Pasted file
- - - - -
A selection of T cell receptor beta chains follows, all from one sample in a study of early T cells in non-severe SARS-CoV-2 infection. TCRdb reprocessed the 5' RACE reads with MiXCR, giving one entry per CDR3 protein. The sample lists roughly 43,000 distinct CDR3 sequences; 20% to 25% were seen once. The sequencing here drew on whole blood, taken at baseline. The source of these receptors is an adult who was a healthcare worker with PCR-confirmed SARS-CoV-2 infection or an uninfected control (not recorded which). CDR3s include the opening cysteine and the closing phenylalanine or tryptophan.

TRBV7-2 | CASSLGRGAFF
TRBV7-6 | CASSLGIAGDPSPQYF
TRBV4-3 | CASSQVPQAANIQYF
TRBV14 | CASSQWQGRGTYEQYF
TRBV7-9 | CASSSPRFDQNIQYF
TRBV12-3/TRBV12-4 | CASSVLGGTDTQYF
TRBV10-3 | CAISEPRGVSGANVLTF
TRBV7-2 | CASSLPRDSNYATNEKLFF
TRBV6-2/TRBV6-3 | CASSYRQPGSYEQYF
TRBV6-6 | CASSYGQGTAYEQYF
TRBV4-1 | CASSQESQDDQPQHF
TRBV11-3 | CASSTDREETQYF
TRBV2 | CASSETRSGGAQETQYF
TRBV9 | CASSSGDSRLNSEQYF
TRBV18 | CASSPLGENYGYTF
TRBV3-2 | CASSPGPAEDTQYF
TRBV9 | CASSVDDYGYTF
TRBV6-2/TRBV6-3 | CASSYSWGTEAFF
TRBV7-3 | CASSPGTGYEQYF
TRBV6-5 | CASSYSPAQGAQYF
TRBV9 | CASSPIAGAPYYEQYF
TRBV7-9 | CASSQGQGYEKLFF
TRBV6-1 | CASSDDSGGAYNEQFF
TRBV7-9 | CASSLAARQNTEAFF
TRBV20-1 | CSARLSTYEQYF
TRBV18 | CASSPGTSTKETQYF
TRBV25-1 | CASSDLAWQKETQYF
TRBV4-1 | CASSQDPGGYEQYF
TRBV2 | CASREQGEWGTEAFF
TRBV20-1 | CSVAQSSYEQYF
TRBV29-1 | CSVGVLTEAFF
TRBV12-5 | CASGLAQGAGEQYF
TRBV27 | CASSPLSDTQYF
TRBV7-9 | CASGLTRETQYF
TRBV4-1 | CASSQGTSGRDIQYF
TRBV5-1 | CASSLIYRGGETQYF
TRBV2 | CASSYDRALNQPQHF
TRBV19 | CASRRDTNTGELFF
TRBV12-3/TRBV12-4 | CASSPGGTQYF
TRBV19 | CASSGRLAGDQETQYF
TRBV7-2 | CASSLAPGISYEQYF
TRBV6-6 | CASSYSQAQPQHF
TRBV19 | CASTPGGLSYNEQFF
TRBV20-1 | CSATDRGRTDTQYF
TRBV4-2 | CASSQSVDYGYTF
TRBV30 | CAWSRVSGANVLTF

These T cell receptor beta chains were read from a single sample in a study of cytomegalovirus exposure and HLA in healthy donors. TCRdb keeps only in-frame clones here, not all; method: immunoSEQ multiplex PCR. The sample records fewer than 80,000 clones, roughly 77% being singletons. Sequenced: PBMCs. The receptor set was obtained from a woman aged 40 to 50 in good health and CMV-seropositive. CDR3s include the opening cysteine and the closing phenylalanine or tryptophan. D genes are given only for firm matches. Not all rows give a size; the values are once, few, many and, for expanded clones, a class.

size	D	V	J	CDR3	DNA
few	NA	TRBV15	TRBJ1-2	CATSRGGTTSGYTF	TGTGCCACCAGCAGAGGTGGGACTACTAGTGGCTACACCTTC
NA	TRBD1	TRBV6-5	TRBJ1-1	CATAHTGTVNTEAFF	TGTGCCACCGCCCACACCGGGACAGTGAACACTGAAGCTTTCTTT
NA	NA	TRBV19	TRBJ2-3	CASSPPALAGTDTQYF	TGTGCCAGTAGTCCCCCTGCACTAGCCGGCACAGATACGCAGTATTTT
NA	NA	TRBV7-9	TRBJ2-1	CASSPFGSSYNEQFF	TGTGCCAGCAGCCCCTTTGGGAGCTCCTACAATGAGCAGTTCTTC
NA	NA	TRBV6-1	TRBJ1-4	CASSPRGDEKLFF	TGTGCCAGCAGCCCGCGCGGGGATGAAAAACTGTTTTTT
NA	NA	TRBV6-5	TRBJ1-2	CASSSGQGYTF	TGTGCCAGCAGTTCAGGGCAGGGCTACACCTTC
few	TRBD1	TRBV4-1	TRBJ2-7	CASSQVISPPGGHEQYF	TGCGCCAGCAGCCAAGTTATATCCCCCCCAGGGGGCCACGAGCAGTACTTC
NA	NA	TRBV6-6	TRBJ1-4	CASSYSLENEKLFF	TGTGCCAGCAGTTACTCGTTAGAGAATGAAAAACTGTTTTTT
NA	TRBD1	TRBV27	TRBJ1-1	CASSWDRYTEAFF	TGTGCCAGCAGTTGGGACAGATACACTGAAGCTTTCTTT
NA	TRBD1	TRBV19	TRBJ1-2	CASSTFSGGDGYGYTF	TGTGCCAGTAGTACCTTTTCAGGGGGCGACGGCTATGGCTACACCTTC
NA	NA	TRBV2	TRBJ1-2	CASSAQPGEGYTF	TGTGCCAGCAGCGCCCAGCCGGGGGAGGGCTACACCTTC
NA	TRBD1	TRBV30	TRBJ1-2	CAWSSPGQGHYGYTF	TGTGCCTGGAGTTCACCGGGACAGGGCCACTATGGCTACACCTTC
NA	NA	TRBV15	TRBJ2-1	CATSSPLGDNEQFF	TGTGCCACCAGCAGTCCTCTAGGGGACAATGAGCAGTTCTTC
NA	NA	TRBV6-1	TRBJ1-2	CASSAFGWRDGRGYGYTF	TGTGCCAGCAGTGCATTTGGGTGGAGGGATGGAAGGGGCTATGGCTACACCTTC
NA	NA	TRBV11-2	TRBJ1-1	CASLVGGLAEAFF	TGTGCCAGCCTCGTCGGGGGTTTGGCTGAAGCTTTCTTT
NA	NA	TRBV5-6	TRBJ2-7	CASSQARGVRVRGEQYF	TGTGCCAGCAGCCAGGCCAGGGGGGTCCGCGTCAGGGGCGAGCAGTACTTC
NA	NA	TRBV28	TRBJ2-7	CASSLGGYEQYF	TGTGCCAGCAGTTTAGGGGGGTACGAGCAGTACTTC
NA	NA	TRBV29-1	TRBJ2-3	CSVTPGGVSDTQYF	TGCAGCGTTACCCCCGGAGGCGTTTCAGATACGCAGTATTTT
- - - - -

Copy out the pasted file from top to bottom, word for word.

A selection of T cell receptor beta chains follows, all from one sample in a study of early T cells in non-severe SARS-CoV-2 infection. TCRdb reprocessed the 5' RACE reads with MiXCR, giving one entry per CDR3 protein. The sample lists roughly 43,000 distinct CDR3 sequences; 20% to 25% were seen once. The sequencing here drew on whole blood, taken at baseline. The source of these receptors is an adult who was a healthcare worker with PCR-confirmed SARS-CoV-2 infection or an uninfected control (not recorded which). CDR3s include the opening cysteine and the closing phenylalanine or tryptophan.

TRBV7-2 | CASSLGRGAFF
TRBV7-6 | CASSLGIAGDPSPQYF
TRBV4-3 | CASSQVPQAANIQYF
TRBV14 | CASSQWQGRGTYEQYF
TRBV7-9 | CASSSPRFDQNIQYF
TRBV12-3/TRBV12-4 | CASSVLGGTDTQYF
TRBV10-3 | CAISEPRGVSGANVLTF
TRBV7-2 | CASSLPRDSNYATNEKLFF
TRBV6-2/TRBV6-3 | CASSYRQPGSYEQYF
TRBV6-6 | CASSYGQGTAYEQYF
TRBV4-1 | CASSQESQDDQPQHF
TRBV11-3 | CASSTDREETQYF
TRBV2 | CASSETRSGGAQETQYF
TRBV9 | CASSSGDSRLNSEQYF
TRBV18 | CASSPLGENYGYTF
TRBV3-2 | CASSPGPAEDTQYF
TRBV9 | CASSVDDYGYTF
TRBV6-2/TRBV6-3 | CASSYSWGTEAFF
TRBV7-3 | CASSPGTGYEQYF
TRBV6-5 | CASSYSPAQGAQYF
TRBV9 | CASSPIAGAPYYEQYF
TRBV7-9 | CASSQGQGYEKLFF
TRBV6-1 | CASSDDSGGAYNEQFF
TRBV7-9 | CASSLAARQNTEAFF
TRBV20-1 | CSARLSTYEQYF
TRBV18 | CASSPGTSTKETQYF
TRBV25-1 | CASSDLAWQKETQYF
TRBV4-1 | CASSQDPGGYEQYF
TRBV2 | CASREQGEWGTEAFF
TRBV20-1 | CSVAQSSYEQYF
TRBV29-1 | CSVGVLTEAFF
TRBV12-5 | CASGLAQGAGEQYF
TRBV27 | CASSPLSDTQYF
TRBV7-9 | CASGLTRETQYF
TRBV4-1 | CASSQGTSGRDIQYF
TRBV5-1 | CASSLIYRGGETQYF
TRBV2 | CASSYDRALNQPQHF
TRBV19 | CASRRDTNTGELFF
TRBV12-3/TRBV12-4 | CASSPGGTQYF
TRBV19 | CASSGRLAGDQETQYF
TRBV7-2 | CASSLAPGISYEQYF
TRBV6-6 | CASSYSQAQPQHF
TRBV19 | CASTPGGLSYNEQFF
TRBV20-1 | CSATDRGRTDTQYF
TRBV4-2 | CASSQSVDYGYTF
TRBV30 | CAWSRVSGANVLTF

These T cell receptor beta chains were read from a single sample in a study of cytomegalovirus exposure and HLA in healthy donors. TCRdb keeps only in-frame clones here, not all; method: immunoSEQ multiplex PCR. The sample records fewer than 80,000 clones, roughly 77% being singletons. Sequenced: PBMCs. The receptor set was obtained from a woman aged 40 to 50 in good health and CMV-seropositive. CDR3s include the opening cysteine and the closing phenylalanine or tryptophan. D genes are given only for firm matches. Not all rows give a size; the values are once, few, many and, for expanded clones, a class.

size	D	V	J	CDR3	DNA
few	NA	TRBV15	TRBJ1-2	CATSRGGTTSGYTF	TGTGCCACCAGCAGAGGTGGGACTACTAGTGGCTACACCTTC
NA	TRBD1	TRBV6-5	TRBJ1-1	CATAHTGTVNTEAFF	TGTGCCACCGCCCACACCGGGACAGTGAACACTGAAGCTTTCTTT
NA	NA	TRBV19	TRBJ2-3	CASSPPALAGTDTQYF	TGTGCCAGTAGTCCCCCTGCACTAGCCGGCACAGATACGCAGTATTTT
NA	NA	TRBV7-9	TRBJ2-1	CASSPFGSSYNEQFF	TGTGCCAGCAGCCCCTTTGGGAGCTCCTACAATGAGCAGTTCTTC
NA	NA	TRBV6-1	TRBJ1-4	CASSPRGDEKLFF	TGTGCCAGCAGCCCGCGCGGGGATGAAAAACTGTTTTTT
NA	NA	TRBV6-5	TRBJ1-2	CASSSGQGYTF	TGTGCCAGCAGTTCAGGGCAGGGCTACACCTTC
few	TRBD1	TRBV4-1	TRBJ2-7	CASSQVISPPGGHEQYF	TGCGCCAGCAGCCAAGTTATATCCCCCCCAGGGGGCCACGAGCAGTACTTC
NA	NA	TRBV6-6	TRBJ1-4	CASSYSLENEKLFF	TGTGCCAGCAGTTACTCGTTAGAGAATGAAAAACTGTTTTTT
NA	TRBD1	TRBV27	TRBJ1-1	CASSWDRYTEAFF	TGTGCCAGCAGTTGGGACAGATACACTGAAGCTTTCTTT
NA	TRBD1	TRBV19	TRBJ1-2	CASSTFSGGDGYGYTF	TGTGCCAGTAGTACCTTTTCAGGGGGCGACGGCTATGGCTACACCTTC
NA	NA	TRBV2	TRBJ1-2	CASSAQPGEGYTF	TGTGCCAGCAGCGCCCAGCCGGGGGAGGGCTACACCTTC
NA	TRBD1	TRBV30	TRBJ1-2	CAWSSPGQGHYGYTF	TGTGCCTGGAGTTCACCGGGACAGGGCCACTATGGCTACACCTTC
NA	NA	TRBV15	TRBJ2-1	CATSSPLGDNEQFF	TGTGCCACCAGCAGTCCTCTAGGGGACAATGAGCAGTTCTTC
NA	NA	TRBV6-1	TRBJ1-2	CASSAFGWRDGRGYGYTF	TGTGCCAGCAGTGCATTTGGGTGGAGGGATGGAAGGGGCTATGGCTACACCTTC
NA	NA	TRBV11-2	TRBJ1-1	CASLVGGLAEAFF	TGTGCCAGCCTCGTCGGGGGTTTGGCTGAAGCTTTCTTT
NA	NA	TRBV5-6	TRBJ2-7	CASSQARGVRVRGEQYF	TGTGCCAGCAGCCAGGCCAGGGGGGTCCGCGTCAGGGGCGAGCAGTACTTC
NA	NA	TRBV28	TRBJ2-7	CASSLGGYEQYF	TGTGCCAGCAGTTTAGGGGGGTACGAGCAGTACTTC
NA	NA	TRBV29-1	TRBJ2-3	CSVTPGGVSDTQYF	TGCAGCGTTACCCCCGGAGGCGTTTCAGATACGCAGTATTTT